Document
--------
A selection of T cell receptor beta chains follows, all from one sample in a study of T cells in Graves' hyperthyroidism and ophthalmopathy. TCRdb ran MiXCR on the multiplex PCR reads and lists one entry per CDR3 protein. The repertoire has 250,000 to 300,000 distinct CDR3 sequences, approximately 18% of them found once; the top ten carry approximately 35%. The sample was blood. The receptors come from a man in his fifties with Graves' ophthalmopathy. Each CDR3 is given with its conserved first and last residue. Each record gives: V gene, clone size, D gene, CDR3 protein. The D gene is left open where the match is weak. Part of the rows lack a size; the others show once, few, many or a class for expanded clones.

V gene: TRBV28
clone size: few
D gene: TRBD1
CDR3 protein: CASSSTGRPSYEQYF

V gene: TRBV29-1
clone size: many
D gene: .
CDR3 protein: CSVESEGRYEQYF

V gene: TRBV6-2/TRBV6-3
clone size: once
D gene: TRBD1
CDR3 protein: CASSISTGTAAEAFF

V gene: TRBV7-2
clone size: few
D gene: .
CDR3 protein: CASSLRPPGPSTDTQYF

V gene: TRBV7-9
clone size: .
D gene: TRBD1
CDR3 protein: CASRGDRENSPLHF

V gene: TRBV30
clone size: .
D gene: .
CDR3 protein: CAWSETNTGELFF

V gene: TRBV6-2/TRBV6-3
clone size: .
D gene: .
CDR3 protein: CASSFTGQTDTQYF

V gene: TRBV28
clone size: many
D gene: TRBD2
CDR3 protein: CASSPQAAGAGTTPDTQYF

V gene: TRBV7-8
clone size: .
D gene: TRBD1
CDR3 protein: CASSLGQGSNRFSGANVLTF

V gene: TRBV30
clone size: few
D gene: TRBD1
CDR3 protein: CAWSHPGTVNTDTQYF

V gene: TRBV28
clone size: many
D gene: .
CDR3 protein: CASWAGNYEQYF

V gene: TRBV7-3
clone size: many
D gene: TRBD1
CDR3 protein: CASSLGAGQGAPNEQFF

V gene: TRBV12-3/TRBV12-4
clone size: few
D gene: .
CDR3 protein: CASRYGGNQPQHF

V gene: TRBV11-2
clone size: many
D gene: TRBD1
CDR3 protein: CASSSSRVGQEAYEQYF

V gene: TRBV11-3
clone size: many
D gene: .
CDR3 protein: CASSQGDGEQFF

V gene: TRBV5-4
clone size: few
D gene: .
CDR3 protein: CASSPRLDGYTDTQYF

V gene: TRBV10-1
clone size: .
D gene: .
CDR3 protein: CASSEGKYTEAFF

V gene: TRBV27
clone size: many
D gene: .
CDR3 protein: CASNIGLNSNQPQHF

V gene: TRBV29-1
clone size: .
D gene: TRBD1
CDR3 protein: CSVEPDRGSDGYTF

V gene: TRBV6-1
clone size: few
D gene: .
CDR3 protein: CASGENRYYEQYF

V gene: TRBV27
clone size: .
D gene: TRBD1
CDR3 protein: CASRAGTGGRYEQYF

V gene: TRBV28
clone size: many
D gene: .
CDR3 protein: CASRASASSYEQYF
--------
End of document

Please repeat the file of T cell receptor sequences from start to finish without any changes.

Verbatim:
A selection of T cell receptor beta chains follows, all from one sample in a study of T cells in Graves' hyperthyroidism and ophthalmopathy. TCRdb ran MiXCR on the multiplex PCR reads and lists one entry per CDR3 protein. The repertoire has 250,000 to 300,000 distinct CDR3 sequences, approximately 18% of them found once; the top ten carry approximately 35%. The sample was blood. The receptors come from a man in his fifties with Graves' ophthalmopathy. Each CDR3 is given with its conserved first and last residue. Each record gives: V gene, clone size, D gene, CDR3 protein. The D gene is left open where the match is weak. Part of the rows lack a size; the others show once, few, many or a class for expanded clones.

V gene: TRBV28
clone size: few
D gene: TRBD1
CDR3 protein: CASSSTGRPSYEQYF

V gene: TRBV29-1
clone size: many
D gene: .
CDR3 protein: CSVESEGRYEQYF

V gene: TRBV6-2/TRBV6-3
clone size: once
D gene: TRBD1
CDR3 protein: CASSISTGTAAEAFF

V gene: TRBV7-2
clone size: few
D gene: .
CDR3 protein: CASSLRPPGPSTDTQYF

V gene: TRBV7-9
clone size: .
D gene: TRBD1
CDR3 protein: CASRGDRENSPLHF

V gene: TRBV30
clone size: .
D gene: .
CDR3 protein: CAWSETNTGELFF

V gene: TRBV6-2/TRBV6-3
clone size: .
D gene: .
CDR3 protein: CASSFTGQTDTQYF

V gene: TRBV28
clone size: many
D gene: TRBD2
CDR3 protein: CASSPQAAGAGTTPDTQYF

V gene: TRBV7-8
clone size: .
D gene: TRBD1
CDR3 protein: CASSLGQGSNRFSGANVLTF

V gene: TRBV30
clone size: few
D gene: TRBD1
CDR3 protein: CAWSHPGTVNTDTQYF

V gene: TRBV28
clone size: many
D gene: .
CDR3 protein: CASWAGNYEQYF

V gene: TRBV7-3
clone size: many
D gene: TRBD1
CDR3 protein: CASSLGAGQGAPNEQFF

V gene: TRBV12-3/TRBV12-4
clone size: few
D gene: .
CDR3 protein: CASRYGGNQPQHF

V gene: TRBV11-2
clone size: many
D gene: TRBD1
CDR3 protein: CASSSSRVGQEAYEQYF

V gene: TRBV11-3
clone size: many
D gene: .
CDR3 protein: CASSQGDGEQFF

V gene: TRBV5-4
clone size: few
D gene: .
CDR3 protein: CASSPRLDGYTDTQYF

V gene: TRBV10-1
clone size: .
D gene: .
CDR3 protein: CASSEGKYTEAFF

V gene: TRBV27
clone size: many
D gene: .
CDR3 protein: CASNIGLNSNQPQHF

V gene: TRBV29-1
clone size: .
D gene: TRBD1
CDR3 protein: CSVEPDRGSDGYTF

V gene: TRBV6-1
clone size: few
D gene: .
CDR3 protein: CASGENRYYEQYF

V gene: TRBV27
clone size: .
D gene: TRBD1
CDR3 protein: CASRAGTGGRYEQYF

V gene: TRBV28
clone size: many
D gene: .
CDR3 protein: CASRASASSYEQYF